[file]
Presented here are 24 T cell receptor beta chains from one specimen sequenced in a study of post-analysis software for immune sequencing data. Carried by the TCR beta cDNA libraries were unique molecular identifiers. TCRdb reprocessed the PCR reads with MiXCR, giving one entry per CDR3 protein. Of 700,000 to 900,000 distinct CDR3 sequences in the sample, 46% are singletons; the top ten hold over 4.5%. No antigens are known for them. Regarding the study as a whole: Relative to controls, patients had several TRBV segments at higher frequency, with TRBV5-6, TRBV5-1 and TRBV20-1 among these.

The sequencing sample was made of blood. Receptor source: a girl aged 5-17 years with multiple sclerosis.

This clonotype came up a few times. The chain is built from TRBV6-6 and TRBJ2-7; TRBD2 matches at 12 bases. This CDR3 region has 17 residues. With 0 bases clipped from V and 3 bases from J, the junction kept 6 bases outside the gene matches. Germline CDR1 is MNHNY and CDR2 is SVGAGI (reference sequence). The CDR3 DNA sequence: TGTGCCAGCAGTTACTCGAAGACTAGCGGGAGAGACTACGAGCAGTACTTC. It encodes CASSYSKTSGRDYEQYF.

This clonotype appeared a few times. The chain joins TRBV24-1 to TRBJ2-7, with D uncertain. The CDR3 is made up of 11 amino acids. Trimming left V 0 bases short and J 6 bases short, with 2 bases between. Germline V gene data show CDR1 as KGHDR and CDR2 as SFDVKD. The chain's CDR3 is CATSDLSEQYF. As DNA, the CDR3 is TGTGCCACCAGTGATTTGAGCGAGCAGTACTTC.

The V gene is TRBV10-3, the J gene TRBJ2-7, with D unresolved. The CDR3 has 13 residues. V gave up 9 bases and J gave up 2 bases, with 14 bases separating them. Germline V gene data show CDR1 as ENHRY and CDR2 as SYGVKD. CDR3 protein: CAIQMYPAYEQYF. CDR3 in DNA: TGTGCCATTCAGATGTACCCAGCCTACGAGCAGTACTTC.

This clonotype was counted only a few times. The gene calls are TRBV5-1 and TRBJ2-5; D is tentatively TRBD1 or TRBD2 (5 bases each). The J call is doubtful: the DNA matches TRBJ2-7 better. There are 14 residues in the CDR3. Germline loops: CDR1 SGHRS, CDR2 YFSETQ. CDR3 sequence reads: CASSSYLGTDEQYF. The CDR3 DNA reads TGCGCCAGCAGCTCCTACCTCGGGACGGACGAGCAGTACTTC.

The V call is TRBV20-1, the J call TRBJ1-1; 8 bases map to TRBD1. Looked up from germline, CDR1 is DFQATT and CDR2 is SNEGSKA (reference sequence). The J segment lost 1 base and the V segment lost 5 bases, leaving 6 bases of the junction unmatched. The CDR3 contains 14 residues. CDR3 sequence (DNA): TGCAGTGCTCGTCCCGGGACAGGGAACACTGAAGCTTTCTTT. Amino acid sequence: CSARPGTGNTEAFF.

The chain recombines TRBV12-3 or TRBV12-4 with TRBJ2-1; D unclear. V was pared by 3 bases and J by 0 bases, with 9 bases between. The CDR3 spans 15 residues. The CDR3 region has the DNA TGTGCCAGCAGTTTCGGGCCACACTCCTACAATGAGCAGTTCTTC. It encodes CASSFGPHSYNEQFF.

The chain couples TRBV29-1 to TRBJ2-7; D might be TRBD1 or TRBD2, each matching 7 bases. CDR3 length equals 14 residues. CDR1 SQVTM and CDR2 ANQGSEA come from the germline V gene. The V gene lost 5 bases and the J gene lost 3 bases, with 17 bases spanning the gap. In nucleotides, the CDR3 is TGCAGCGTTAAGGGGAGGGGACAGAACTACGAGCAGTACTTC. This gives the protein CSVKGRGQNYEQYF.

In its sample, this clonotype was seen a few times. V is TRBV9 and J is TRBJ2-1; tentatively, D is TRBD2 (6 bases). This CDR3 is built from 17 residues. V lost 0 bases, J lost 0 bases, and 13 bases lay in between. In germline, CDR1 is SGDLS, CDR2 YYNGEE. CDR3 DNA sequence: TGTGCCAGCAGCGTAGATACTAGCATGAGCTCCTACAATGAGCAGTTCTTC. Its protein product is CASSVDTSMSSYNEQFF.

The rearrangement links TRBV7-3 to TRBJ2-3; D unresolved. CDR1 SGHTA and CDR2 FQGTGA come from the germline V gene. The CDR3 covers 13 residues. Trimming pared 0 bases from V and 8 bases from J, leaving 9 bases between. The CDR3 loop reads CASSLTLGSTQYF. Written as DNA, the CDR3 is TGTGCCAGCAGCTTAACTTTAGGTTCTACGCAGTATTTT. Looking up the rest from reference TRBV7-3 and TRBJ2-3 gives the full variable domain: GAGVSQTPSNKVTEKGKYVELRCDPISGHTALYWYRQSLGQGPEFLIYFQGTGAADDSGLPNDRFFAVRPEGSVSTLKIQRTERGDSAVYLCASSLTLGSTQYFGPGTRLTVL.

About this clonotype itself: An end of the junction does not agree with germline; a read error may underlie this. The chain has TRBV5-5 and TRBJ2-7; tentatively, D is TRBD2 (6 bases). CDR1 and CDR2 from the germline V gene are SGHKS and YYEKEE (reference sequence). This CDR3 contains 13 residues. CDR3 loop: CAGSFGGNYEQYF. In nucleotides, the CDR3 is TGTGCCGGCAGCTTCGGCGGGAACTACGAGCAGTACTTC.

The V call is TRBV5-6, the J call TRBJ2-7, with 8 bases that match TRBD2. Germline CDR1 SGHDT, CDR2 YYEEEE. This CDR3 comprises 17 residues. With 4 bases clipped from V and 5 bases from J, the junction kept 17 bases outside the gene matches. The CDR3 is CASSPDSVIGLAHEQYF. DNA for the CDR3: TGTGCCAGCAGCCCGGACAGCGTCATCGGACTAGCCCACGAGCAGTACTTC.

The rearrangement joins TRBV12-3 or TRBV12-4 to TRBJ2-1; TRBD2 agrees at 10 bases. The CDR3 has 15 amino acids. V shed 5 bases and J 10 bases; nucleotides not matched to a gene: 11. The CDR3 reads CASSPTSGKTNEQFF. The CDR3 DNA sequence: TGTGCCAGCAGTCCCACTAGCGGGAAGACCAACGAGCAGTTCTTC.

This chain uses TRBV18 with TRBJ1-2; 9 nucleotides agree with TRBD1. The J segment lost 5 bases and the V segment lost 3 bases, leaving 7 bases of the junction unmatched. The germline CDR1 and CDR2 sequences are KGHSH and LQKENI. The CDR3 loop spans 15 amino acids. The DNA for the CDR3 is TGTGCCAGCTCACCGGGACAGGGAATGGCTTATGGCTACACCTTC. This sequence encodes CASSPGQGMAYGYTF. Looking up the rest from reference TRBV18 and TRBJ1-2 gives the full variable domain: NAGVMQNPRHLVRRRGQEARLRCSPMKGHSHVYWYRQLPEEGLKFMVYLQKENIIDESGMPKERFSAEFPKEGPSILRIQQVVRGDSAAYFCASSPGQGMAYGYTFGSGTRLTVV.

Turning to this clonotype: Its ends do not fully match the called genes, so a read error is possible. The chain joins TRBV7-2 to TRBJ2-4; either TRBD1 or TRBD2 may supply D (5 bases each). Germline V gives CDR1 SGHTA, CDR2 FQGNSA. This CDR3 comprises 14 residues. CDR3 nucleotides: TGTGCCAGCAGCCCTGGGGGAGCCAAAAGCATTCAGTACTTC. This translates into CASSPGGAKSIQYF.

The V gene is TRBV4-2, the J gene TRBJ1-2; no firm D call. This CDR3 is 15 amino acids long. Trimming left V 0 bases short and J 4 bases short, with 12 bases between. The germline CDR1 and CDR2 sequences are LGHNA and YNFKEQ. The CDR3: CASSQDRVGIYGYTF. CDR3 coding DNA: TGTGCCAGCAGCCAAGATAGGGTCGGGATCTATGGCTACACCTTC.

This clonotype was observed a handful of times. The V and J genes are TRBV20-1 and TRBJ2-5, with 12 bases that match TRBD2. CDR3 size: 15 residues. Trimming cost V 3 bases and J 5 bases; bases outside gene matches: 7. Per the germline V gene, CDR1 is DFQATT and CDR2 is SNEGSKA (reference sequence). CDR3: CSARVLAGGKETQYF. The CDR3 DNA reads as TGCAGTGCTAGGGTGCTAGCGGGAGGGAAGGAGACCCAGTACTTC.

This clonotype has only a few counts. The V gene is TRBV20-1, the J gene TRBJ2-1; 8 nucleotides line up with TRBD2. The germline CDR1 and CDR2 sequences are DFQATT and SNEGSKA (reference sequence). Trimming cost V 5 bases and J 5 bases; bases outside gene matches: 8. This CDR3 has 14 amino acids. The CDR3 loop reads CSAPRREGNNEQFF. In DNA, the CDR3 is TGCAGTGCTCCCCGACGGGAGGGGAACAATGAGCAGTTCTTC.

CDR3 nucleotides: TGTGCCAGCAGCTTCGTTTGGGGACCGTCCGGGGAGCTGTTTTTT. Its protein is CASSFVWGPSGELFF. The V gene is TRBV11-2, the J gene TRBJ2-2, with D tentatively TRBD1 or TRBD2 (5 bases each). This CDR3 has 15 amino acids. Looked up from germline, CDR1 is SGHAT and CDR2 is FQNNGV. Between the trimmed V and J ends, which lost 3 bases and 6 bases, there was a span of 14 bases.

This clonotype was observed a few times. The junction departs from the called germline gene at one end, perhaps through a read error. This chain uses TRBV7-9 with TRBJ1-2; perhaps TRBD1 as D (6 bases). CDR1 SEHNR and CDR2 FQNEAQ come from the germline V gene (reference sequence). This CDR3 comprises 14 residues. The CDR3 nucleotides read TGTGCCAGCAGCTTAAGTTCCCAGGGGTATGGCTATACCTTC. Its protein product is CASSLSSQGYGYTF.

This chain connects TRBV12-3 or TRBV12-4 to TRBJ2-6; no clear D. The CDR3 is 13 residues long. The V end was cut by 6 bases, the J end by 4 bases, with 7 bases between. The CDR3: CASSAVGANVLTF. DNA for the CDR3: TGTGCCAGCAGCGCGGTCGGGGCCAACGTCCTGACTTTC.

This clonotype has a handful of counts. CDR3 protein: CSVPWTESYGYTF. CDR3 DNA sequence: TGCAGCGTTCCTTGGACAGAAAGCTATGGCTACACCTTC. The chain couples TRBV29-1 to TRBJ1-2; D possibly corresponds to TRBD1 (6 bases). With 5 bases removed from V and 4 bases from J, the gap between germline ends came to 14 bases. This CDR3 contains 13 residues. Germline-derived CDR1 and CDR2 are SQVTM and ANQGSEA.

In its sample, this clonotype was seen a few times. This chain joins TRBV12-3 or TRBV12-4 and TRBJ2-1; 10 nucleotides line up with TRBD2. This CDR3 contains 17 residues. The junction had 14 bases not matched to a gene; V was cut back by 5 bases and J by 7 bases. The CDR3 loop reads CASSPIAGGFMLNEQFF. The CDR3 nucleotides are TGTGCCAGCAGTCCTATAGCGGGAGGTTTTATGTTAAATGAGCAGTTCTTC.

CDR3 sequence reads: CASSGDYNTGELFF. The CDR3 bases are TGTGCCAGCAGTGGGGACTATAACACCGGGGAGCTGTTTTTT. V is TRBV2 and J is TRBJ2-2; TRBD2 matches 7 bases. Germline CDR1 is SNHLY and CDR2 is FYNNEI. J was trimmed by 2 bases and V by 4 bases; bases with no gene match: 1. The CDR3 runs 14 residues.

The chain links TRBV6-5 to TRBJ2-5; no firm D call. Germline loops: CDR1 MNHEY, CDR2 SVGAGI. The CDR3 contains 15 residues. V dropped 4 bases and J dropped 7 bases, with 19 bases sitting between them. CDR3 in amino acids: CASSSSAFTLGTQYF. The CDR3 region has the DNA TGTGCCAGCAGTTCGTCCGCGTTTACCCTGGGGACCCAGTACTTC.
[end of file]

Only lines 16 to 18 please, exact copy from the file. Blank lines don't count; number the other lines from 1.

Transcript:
Turning to this clonotype: Its ends do not fully match the called genes, so a read error is possible. The chain joins TRBV7-2 to TRBJ2-4; either TRBD1 or TRBD2 may supply D (5 bases each). Germline V gives CDR1 SGHTA, CDR2 FQGNSA. This CDR3 comprises 14 residues. CDR3 nucleotides: TGTGCCAGCAGCCCTGGGGGAGCCAAAAGCATTCAGTACTTC. This translates into CASSPGGAKSIQYF.

The V gene is TRBV4-2, the J gene TRBJ1-2; no firm D call. This CDR3 is 15 amino acids long. Trimming left V 0 bases short and J 4 bases short, with 12 bases between. The germline CDR1 and CDR2 sequences are LGHNA and YNFKEQ. The CDR3: CASSQDRVGIYGYTF. CDR3 coding DNA: TGTGCCAGCAGCCAAGATAGGGTCGGGATCTATGGCTACACCTTC.

This clonotype was observed a handful of times. The V and J genes are TRBV20-1 and TRBJ2-5, with 12 bases that match TRBD2. CDR3 size: 15 residues. Trimming cost V 3 bases and J 5 bases; bases outside gene matches: 7. Per the germline V gene, CDR1 is DFQATT and CDR2 is SNEGSKA (reference sequence). CDR3: CSARVLAGGKETQYF. The CDR3 DNA reads as TGCAGTGCTAGGGTGCTAGCGGGAGGGAAGGAGACCCAGTACTTC.